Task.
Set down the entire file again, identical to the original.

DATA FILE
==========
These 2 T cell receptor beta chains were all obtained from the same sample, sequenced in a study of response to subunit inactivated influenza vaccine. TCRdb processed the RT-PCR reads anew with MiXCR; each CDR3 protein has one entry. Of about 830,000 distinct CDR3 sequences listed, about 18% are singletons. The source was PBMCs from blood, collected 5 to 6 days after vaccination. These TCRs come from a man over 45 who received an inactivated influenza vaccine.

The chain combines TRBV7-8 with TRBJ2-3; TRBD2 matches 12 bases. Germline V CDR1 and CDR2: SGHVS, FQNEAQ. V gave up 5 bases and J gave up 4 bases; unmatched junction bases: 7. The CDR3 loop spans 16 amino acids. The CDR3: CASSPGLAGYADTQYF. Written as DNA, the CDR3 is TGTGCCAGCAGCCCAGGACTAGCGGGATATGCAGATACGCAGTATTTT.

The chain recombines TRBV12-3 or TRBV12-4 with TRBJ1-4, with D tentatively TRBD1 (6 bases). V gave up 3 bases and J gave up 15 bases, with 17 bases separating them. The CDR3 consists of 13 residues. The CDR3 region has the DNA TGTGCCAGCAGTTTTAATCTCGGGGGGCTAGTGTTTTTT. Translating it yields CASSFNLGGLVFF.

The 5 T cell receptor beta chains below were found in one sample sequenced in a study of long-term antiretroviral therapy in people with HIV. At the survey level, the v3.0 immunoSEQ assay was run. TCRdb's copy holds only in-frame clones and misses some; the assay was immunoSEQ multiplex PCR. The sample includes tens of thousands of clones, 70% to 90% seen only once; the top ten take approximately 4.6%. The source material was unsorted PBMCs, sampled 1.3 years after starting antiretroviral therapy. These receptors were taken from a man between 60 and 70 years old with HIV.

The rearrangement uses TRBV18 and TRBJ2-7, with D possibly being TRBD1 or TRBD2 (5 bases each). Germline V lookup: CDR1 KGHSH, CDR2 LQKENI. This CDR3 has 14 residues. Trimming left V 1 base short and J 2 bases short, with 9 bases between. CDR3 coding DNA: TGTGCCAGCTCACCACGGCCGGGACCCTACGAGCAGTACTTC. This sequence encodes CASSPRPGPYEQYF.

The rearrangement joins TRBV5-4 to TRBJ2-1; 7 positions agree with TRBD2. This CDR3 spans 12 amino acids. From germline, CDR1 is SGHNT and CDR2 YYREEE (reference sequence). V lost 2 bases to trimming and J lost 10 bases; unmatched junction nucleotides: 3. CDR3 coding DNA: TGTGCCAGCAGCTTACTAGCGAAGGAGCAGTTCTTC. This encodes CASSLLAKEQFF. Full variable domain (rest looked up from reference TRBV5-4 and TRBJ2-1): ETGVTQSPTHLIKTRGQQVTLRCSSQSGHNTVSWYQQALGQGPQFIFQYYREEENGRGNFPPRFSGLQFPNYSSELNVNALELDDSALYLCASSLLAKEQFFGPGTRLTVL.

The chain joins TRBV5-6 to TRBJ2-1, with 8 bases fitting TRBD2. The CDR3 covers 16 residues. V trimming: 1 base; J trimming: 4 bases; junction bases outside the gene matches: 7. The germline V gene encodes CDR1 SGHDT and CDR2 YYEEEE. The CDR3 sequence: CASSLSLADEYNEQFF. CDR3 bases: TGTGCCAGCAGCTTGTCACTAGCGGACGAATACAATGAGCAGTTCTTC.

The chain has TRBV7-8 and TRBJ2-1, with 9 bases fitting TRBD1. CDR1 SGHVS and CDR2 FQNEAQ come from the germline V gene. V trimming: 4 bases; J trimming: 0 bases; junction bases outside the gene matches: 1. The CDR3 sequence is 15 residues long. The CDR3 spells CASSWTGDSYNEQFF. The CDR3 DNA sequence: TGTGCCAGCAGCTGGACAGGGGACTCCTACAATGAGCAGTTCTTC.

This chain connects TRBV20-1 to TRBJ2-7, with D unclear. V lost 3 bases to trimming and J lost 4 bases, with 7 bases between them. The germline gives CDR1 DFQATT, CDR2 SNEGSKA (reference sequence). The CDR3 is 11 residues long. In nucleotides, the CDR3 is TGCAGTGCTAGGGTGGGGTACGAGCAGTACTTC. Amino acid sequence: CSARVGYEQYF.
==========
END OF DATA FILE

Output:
These 2 T cell receptor beta chains were all obtained from the same sample, sequenced in a study of response to subunit inactivated influenza vaccine. TCRdb processed the RT-PCR reads anew with MiXCR; each CDR3 protein has one entry. Of about 830,000 distinct CDR3 sequences listed, about 18% are singletons. The source was PBMCs from blood, collected 5 to 6 days after vaccination. These TCRs come from a man over 45 who received an inactivated influenza vaccine.

The chain combines TRBV7-8 with TRBJ2-3; TRBD2 matches 12 bases. Germline V CDR1 and CDR2: SGHVS, FQNEAQ. V gave up 5 bases and J gave up 4 bases; unmatched junction bases: 7. The CDR3 loop spans 16 amino acids. The CDR3: CASSPGLAGYADTQYF. Written as DNA, the CDR3 is TGTGCCAGCAGCCCAGGACTAGCGGGATATGCAGATACGCAGTATTTT.

The chain recombines TRBV12-3 or TRBV12-4 with TRBJ1-4, with D tentatively TRBD1 (6 bases). V gave up 3 bases and J gave up 15 bases, with 17 bases separating them. The CDR3 consists of 13 residues. The CDR3 region has the DNA TGTGCCAGCAGTTTTAATCTCGGGGGGCTAGTGTTTTTT. Translating it yields CASSFNLGGLVFF.

The 5 T cell receptor beta chains below were found in one sample sequenced in a study of long-term antiretroviral therapy in people with HIV. At the survey level, the v3.0 immunoSEQ assay was run. TCRdb's copy holds only in-frame clones and misses some; the assay was immunoSEQ multiplex PCR. The sample includes tens of thousands of clones, 70% to 90% seen only once; the top ten take approximately 4.6%. The source material was unsorted PBMCs, sampled 1.3 years after starting antiretroviral therapy. These receptors were taken from a man between 60 and 70 years old with HIV.

The rearrangement uses TRBV18 and TRBJ2-7, with D possibly being TRBD1 or TRBD2 (5 bases each). Germline V lookup: CDR1 KGHSH, CDR2 LQKENI. This CDR3 has 14 residues. Trimming left V 1 base short and J 2 bases short, with 9 bases between. CDR3 coding DNA: TGTGCCAGCTCACCACGGCCGGGACCCTACGAGCAGTACTTC. This sequence encodes CASSPRPGPYEQYF.

The rearrangement joins TRBV5-4 to TRBJ2-1; 7 positions agree with TRBD2. This CDR3 spans 12 amino acids. From germline, CDR1 is SGHNT and CDR2 YYREEE (reference sequence). V lost 2 bases to trimming and J lost 10 bases; unmatched junction nucleotides: 3. CDR3 coding DNA: TGTGCCAGCAGCTTACTAGCGAAGGAGCAGTTCTTC. This encodes CASSLLAKEQFF. Full variable domain (rest looked up from reference TRBV5-4 and TRBJ2-1): ETGVTQSPTHLIKTRGQQVTLRCSSQSGHNTVSWYQQALGQGPQFIFQYYREEENGRGNFPPRFSGLQFPNYSSELNVNALELDDSALYLCASSLLAKEQFFGPGTRLTVL.

The chain joins TRBV5-6 to TRBJ2-1, with 8 bases fitting TRBD2. The CDR3 covers 16 residues. V trimming: 1 base; J trimming: 4 bases; junction bases outside the gene matches: 7. The germline V gene encodes CDR1 SGHDT and CDR2 YYEEEE. The CDR3 sequence: CASSLSLADEYNEQFF. CDR3 bases: TGTGCCAGCAGCTTGTCACTAGCGGACGAATACAATGAGCAGTTCTTC.

The chain has TRBV7-8 and TRBJ2-1, with 9 bases fitting TRBD1. CDR1 SGHVS and CDR2 FQNEAQ come from the germline V gene. V trimming: 4 bases; J trimming: 0 bases; junction bases outside the gene matches: 1. The CDR3 sequence is 15 residues long. The CDR3 spells CASSWTGDSYNEQFF. The CDR3 DNA sequence: TGTGCCAGCAGCTGGACAGGGGACTCCTACAATGAGCAGTTCTTC.

This chain connects TRBV20-1 to TRBJ2-7, with D unclear. V lost 3 bases to trimming and J lost 4 bases, with 7 bases between them. The germline gives CDR1 DFQATT, CDR2 SNEGSKA (reference sequence). The CDR3 is 11 residues long. In nucleotides, the CDR3 is TGCAGTGCTAGGGTGGGGTACGAGCAGTACTTC. Amino acid sequence: CSARVGYEQYF.